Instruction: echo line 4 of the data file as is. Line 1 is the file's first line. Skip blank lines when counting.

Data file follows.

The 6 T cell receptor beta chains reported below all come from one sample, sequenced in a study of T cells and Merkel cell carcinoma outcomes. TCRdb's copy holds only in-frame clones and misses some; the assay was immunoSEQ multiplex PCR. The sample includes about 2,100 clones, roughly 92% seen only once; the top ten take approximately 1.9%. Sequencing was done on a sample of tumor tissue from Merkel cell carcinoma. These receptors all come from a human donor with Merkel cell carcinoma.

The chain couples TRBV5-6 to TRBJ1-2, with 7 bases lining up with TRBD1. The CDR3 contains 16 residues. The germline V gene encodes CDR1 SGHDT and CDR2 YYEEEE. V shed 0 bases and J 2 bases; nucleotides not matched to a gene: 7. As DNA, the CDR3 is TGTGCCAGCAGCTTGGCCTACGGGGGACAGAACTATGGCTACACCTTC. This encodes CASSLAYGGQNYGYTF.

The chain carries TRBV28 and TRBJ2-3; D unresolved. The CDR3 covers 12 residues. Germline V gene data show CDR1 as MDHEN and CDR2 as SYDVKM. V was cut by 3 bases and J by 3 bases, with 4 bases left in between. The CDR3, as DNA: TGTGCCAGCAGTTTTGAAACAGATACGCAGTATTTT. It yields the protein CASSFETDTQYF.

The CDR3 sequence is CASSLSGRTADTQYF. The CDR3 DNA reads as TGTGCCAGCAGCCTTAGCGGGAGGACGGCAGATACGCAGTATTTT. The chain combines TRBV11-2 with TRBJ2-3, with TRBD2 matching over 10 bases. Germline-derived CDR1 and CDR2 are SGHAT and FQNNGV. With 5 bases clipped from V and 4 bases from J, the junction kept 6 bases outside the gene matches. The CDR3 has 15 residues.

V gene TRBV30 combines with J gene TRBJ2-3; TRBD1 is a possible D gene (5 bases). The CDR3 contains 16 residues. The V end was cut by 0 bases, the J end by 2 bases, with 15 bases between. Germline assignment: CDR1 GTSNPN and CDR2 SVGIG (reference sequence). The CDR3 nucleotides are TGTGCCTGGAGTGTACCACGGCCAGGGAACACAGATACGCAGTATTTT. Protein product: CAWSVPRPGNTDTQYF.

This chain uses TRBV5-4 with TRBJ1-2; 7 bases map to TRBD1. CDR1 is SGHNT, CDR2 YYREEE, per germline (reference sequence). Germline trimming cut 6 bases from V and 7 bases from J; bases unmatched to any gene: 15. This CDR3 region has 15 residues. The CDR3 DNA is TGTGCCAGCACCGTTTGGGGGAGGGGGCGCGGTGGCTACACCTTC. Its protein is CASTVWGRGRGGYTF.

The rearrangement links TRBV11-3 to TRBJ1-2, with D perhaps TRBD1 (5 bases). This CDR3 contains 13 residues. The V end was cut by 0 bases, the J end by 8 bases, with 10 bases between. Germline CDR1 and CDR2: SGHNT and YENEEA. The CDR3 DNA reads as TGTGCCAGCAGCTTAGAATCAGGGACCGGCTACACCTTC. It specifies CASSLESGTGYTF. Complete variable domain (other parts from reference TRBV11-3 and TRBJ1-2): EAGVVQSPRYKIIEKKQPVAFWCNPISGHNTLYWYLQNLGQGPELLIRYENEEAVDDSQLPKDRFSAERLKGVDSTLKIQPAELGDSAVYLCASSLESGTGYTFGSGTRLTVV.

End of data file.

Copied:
The CDR3 sequence is CASSLSGRTADTQYF. The CDR3 DNA reads as TGTGCCAGCAGCCTTAGCGGGAGGACGGCAGATACGCAGTATTTT. The chain combines TRBV11-2 with TRBJ2-3, with TRBD2 matching over 10 bases. Germline-derived CDR1 and CDR2 are SGHAT and FQNNGV. With 5 bases clipped from V and 4 bases from J, the junction kept 6 bases outside the gene matches. The CDR3 has 15 residues.